> >> > could loop through the records in the Deleted Record table and use the
> >> > Kill
> >> > statement to delete the jpg files from there.
> >> >
> >> > something like
> >> > dim rsPix as dao.recordset
> >> > set rsPix = DbEngine(0)(0).OpenRecordset("tblDeletedRecords",
> >> > dbOpenForwardOnly)
> >> >
> >> > ' delete the jpg files associated with records to be deleted
> >> > do until rsPix.EOF
> >> >    Kill rsPix!PathToJPG
> >> >    rsPix.MoveNext
> >> > loop
> >> > rsPix.close
> >> > set rsPix = nothing
> >> >
> >> > ' now delete the records in the junk table
> >> > DBEngine(0)(0).Execute "DELETE * FROM tblDeletedRecords"
> >> >
> >> > -- 
> >> > Message posted via http://www.accessmonster.com
> >> >
> >>
> >> .
> >> 
> 
> .
> 
0
Utf
12/28/2009 9:26:01 PM
"ChrisO" <ChrisO@discussions.microsoft.com> wrote in message 
news:2A9E1BF2-FDD5-408B-9819-88C98294C15B@microsoft.com...
> Well, we could sit here all day re-writing code but one thing I would not 
> do
> is use dbOpenForwardOnly.
>
> dbOpenForwardOnly requires a reference to DAO so I would use: -

And I would never dream of using Access without a reference to DAO.

-- 
Doug Steele, Microsoft Access MVP
http://I.Am/DougSteele
(no private e-mails, please)



0
Douglas
12/29/2009 8:25:32 PM
>>And I would never dream of using Access without a reference to DAO.<<

I’m not sure what that means, Doug, so perhaps you might like to explain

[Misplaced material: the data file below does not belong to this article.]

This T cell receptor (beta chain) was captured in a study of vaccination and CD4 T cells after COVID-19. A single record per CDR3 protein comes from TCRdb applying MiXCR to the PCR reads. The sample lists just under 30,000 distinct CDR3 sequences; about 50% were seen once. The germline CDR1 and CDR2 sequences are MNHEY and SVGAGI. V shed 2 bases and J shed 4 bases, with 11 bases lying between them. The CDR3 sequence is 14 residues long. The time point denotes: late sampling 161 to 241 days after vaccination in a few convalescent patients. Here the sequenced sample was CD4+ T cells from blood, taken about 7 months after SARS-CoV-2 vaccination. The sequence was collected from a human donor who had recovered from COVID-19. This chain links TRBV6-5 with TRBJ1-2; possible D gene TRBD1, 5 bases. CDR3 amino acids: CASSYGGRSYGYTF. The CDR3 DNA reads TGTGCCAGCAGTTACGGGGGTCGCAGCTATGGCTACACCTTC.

that point a little further.

From my perspective, I try to remove all references (except the two that 
can’t be removed) and that includes the reference to DAO. That has worked 
well for me over the last 9 or 10 years so I’m a little perplexed at your 
statement that you ‘would never dream about it’.

So, do you mean that you never thought about it, and therefore would not 
dream about it? Or do you mean you have thought about it, decided not to do 
it, and have forgotten that you dreamed about it and made the assumption that 
you never dreamed about it?

From a humorous point of view, I don’t know if I’ve ever dreamt about it 
but, then again, my memory of my dreams is probably flawed. ;-)

Regards,
Chris.

-- 
A nod is as good as a wink to a blind horse.


"Douglas J. Steele" wrote:

> "ChrisO" <ChrisO@discussions.microsoft.com> wrote in message 
> news:2A9E1BF2-FDD5-408B-9819-88C98294C15B@microsoft.com...
> > Well, we could sit here all day re-writing code but one thing I would not 
> > do
> > is use dbOpenForwardOnly.
> >
> > dbOpenForwardOnly requires a reference to DAO so I would use: -
> 
> And I would never dream of using Access without a reference to DAO.
> 
> -- 
> Doug Steele, Microsoft Access MVP
> http://I.Am/DougSteele
> (no private e-mails, please)
> 
> 
> 
> .
> 
0
Utf
1/1/2010 9:14:01 AM
Since the point of Access applications is almost always to deal with data, 
and since DAO is the preferred approach when the back-end is a Jet (or ACE) 
database, I would never create an Access front-end that didn't have a 
reference set to DAO (or ACE).

If my back-end is in another DBMS such as SQL Server, I might also set a 
reference to ADO in addition to the reference to DAO.

-- 
Doug Steele, Microsoft Access MVP
http://I.Am/DougSteele
(no e-mails, please!)



"ChrisO" <ChrisO@discussions.microsoft.com> wrote in message 
news:0EE7EEB7-E5AE-4D41-B539-D5B388307706@microsoft.com...
>>>And I would never dream of using Access without a reference to DAO.<<
>
> I’m not sure what that means, Doug, so perhaps you might like to explain
> that point a little further.
>
> From my perspective, I try to remove all references (except the two that
> can’t be removed) and that includes the reference to DAO. That has worked
> well for me over the last 9 or 10 years so I’m a little perplexed at your
> statement that you ‘would never dream about it’.
>
> So, do you mean that you never thought about it, and therefore would not